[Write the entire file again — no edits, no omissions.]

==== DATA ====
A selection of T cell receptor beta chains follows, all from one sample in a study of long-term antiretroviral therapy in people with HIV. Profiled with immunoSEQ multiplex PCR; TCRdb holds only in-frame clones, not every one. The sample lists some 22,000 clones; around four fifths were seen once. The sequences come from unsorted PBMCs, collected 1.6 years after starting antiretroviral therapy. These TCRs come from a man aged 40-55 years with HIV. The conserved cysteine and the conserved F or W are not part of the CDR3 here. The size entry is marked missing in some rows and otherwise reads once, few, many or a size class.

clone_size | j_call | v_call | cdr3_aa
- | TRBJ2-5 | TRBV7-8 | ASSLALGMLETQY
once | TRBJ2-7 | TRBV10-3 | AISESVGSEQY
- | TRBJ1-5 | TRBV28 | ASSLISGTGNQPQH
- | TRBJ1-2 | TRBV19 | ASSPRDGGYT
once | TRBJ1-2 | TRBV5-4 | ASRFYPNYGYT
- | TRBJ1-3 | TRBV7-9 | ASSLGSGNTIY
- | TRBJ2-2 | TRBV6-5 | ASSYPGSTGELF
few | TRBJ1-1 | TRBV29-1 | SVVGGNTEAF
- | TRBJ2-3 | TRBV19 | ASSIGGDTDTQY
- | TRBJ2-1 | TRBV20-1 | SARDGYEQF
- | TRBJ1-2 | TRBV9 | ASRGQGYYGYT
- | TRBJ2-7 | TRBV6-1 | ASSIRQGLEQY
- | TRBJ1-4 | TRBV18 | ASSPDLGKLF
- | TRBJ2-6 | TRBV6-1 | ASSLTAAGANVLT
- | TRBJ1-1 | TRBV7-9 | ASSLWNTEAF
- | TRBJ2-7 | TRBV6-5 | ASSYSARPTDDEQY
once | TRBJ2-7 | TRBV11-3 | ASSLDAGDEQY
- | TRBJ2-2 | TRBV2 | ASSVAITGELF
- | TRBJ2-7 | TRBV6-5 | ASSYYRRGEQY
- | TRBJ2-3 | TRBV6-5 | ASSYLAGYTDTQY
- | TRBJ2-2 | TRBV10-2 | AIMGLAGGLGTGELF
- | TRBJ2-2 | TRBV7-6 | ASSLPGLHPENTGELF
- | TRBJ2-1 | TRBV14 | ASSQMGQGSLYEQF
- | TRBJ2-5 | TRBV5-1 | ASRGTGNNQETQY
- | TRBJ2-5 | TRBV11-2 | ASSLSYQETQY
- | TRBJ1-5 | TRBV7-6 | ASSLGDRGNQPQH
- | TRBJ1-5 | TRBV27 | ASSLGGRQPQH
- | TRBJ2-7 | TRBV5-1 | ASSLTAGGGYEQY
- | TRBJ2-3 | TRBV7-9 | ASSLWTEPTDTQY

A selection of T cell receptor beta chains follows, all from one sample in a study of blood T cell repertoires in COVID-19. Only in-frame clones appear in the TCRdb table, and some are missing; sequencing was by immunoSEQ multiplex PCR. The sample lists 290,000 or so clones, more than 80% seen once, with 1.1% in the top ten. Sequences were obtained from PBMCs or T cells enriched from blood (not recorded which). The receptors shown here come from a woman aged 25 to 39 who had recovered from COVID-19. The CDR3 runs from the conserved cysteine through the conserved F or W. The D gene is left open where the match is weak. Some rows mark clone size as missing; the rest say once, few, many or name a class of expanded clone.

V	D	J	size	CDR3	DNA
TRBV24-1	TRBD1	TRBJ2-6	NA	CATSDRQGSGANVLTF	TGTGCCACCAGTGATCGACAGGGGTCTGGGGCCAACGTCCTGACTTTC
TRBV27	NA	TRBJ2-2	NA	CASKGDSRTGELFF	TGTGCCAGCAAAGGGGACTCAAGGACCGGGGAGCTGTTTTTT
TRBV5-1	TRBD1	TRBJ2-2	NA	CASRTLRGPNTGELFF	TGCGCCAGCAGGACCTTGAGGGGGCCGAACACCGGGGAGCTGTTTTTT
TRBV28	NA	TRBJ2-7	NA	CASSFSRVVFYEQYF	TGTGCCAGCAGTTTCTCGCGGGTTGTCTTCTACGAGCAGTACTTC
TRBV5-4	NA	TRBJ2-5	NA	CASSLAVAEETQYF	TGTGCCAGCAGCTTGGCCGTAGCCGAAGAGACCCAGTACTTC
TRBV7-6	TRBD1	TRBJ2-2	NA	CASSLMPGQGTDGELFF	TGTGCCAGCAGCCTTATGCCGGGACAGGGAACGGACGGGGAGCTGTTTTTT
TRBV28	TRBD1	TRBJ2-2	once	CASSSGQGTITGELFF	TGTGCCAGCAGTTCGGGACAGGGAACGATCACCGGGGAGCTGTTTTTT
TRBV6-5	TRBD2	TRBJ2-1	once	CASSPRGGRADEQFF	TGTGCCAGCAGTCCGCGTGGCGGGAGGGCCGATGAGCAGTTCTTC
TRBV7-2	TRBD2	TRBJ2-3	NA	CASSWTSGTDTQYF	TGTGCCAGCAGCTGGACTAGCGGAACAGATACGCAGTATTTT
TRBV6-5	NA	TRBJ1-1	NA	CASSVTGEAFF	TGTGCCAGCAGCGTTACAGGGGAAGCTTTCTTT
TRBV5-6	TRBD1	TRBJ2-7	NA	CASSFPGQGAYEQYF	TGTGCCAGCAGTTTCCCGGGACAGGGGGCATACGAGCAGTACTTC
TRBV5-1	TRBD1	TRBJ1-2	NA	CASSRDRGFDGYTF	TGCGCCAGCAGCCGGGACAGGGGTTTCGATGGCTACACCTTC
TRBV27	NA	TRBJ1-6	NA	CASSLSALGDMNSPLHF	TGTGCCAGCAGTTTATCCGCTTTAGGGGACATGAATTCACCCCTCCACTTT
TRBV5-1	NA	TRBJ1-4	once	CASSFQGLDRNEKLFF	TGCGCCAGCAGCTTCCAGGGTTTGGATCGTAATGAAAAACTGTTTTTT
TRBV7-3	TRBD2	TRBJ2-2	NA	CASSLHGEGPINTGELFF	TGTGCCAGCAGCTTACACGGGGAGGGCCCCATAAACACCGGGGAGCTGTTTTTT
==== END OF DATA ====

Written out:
A selection of T cell receptor beta chains follows, all from one sample in a study of long-term antiretroviral therapy in people with HIV. Profiled with immunoSEQ multiplex PCR; TCRdb holds only in-frame clones, not every one. The sample lists some 22,000 clones; around four fifths were seen once. The sequences come from unsorted PBMCs, collected 1.6 years after starting antiretroviral therapy. These TCRs come from a man aged 40-55 years with HIV. The conserved cysteine and the conserved F or W are not part of the CDR3 here. The size entry is marked missing in some rows and otherwise reads once, few, many or a size class.

clone_size | j_call | v_call | cdr3_aa
- | TRBJ2-5 | TRBV7-8 | ASSLALGMLETQY
once | TRBJ2-7 | TRBV10-3 | AISESVGSEQY
- | TRBJ1-5 | TRBV28 | ASSLISGTGNQPQH
- | TRBJ1-2 | TRBV19 | ASSPRDGGYT
once | TRBJ1-2 | TRBV5-4 | ASRFYPNYGYT
- | TRBJ1-3 | TRBV7-9 | ASSLGSGNTIY
- | TRBJ2-2 | TRBV6-5 | ASSYPGSTGELF
few | TRBJ1-1 | TRBV29-1 | SVVGGNTEAF
- | TRBJ2-3 | TRBV19 | ASSIGGDTDTQY
- | TRBJ2-1 | TRBV20-1 | SARDGYEQF
- | TRBJ1-2 | TRBV9 | ASRGQGYYGYT
- | TRBJ2-7 | TRBV6-1 | ASSIRQGLEQY
- | TRBJ1-4 | TRBV18 | ASSPDLGKLF
- | TRBJ2-6 | TRBV6-1 | ASSLTAAGANVLT
- | TRBJ1-1 | TRBV7-9 | ASSLWNTEAF
- | TRBJ2-7 | TRBV6-5 | ASSYSARPTDDEQY
once | TRBJ2-7 | TRBV11-3 | ASSLDAGDEQY
- | TRBJ2-2 | TRBV2 | ASSVAITGELF
- | TRBJ2-7 | TRBV6-5 | ASSYYRRGEQY
- | TRBJ2-3 | TRBV6-5 | ASSYLAGYTDTQY
- | TRBJ2-2 | TRBV10-2 | AIMGLAGGLGTGELF
- | TRBJ2-2 | TRBV7-6 | ASSLPGLHPENTGELF
- | TRBJ2-1 | TRBV14 | ASSQMGQGSLYEQF
- | TRBJ2-5 | TRBV5-1 | ASRGTGNNQETQY
- | TRBJ2-5 | TRBV11-2 | ASSLSYQETQY
- | TRBJ1-5 | TRBV7-6 | ASSLGDRGNQPQH
- | TRBJ1-5 | TRBV27 | ASSLGGRQPQH
- | TRBJ2-7 | TRBV5-1 | ASSLTAGGGYEQY
- | TRBJ2-3 | TRBV7-9 | ASSLWTEPTDTQY

A selection of T cell receptor beta chains follows, all from one sample in a study of blood T cell repertoires in COVID-19. Only in-frame clones appear in the TCRdb table, and some are missing; sequencing was by immunoSEQ multiplex PCR. The sample lists 290,000 or so clones, more than 80% seen once, with 1.1% in the top ten. Sequences were obtained from PBMCs or T cells enriched from blood (not recorded which). The receptors shown here come from a woman aged 25 to 39 who had recovered from COVID-19. The CDR3 runs from the conserved cysteine through the conserved F or W. The D gene is left open where the match is weak. Some rows mark clone size as missing; the rest say once, few, many or name a class of expanded clone.

V	D	J	size	CDR3	DNA
TRBV24-1	TRBD1	TRBJ2-6	NA	CATSDRQGSGANVLTF	TGTGCCACCAGTGATCGACAGGGGTCTGGGGCCAACGTCCTGACTTTC
TRBV27	NA	TRBJ2-2	NA	CASKGDSRTGELFF	TGTGCCAGCAAAGGGGACTCAAGGACCGGGGAGCTGTTTTTT
TRBV5-1	TRBD1	TRBJ2-2	NA	CASRTLRGPNTGELFF	TGCGCCAGCAGGACCTTGAGGGGGCCGAACACCGGGGAGCTGTTTTTT
TRBV28	NA	TRBJ2-7	NA	CASSFSRVVFYEQYF	TGTGCCAGCAGTTTCTCGCGGGTTGTCTTCTACGAGCAGTACTTC
TRBV5-4	NA	TRBJ2-5	NA	CASSLAVAEETQYF	TGTGCCAGCAGCTTGGCCGTAGCCGAAGAGACCCAGTACTTC
TRBV7-6	TRBD1	TRBJ2-2	NA	CASSLMPGQGTDGELFF	TGTGCCAGCAGCCTTATGCCGGGACAGGGAACGGACGGGGAGCTGTTTTTT
TRBV28	TRBD1	TRBJ2-2	once	CASSSGQGTITGELFF	TGTGCCAGCAGTTCGGGACAGGGAACGATCACCGGGGAGCTGTTTTTT
TRBV6-5	TRBD2	TRBJ2-1	once	CASSPRGGRADEQFF	TGTGCCAGCAGTCCGCGTGGCGGGAGGGCCGATGAGCAGTTCTTC
TRBV7-2	TRBD2	TRBJ2-3	NA	CASSWTSGTDTQYF	TGTGCCAGCAGCTGGACTAGCGGAACAGATACGCAGTATTTT
TRBV6-5	NA	TRBJ1-1	NA	CASSVTGEAFF	TGTGCCAGCAGCGTTACAGGGGAAGCTTTCTTT
TRBV5-6	TRBD1	TRBJ2-7	NA	CASSFPGQGAYEQYF	TGTGCCAGCAGTTTCCCGGGACAGGGGGCATACGAGCAGTACTTC
TRBV5-1	TRBD1	TRBJ1-2	NA	CASSRDRGFDGYTF	TGCGCCAGCAGCCGGGACAGGGGTTTCGATGGCTACACCTTC
TRBV27	NA	TRBJ1-6	NA	CASSLSALGDMNSPLHF	TGTGCCAGCAGTTTATCCGCTTTAGGGGACATGAATTCACCCCTCCACTTT
TRBV5-1	NA	TRBJ1-4	once	CASSFQGLDRNEKLFF	TGCGCCAGCAGCTTCCAGGGTTTGGATCGTAATGAAAAACTGTTTTTT
TRBV7-3	TRBD2	TRBJ2-2	NA	CASSLHGEGPINTGELFF	TGTGCCAGCAGCTTACACGGGGAGGGCCCCATAAACACCGGGGAGCTGTTTTTT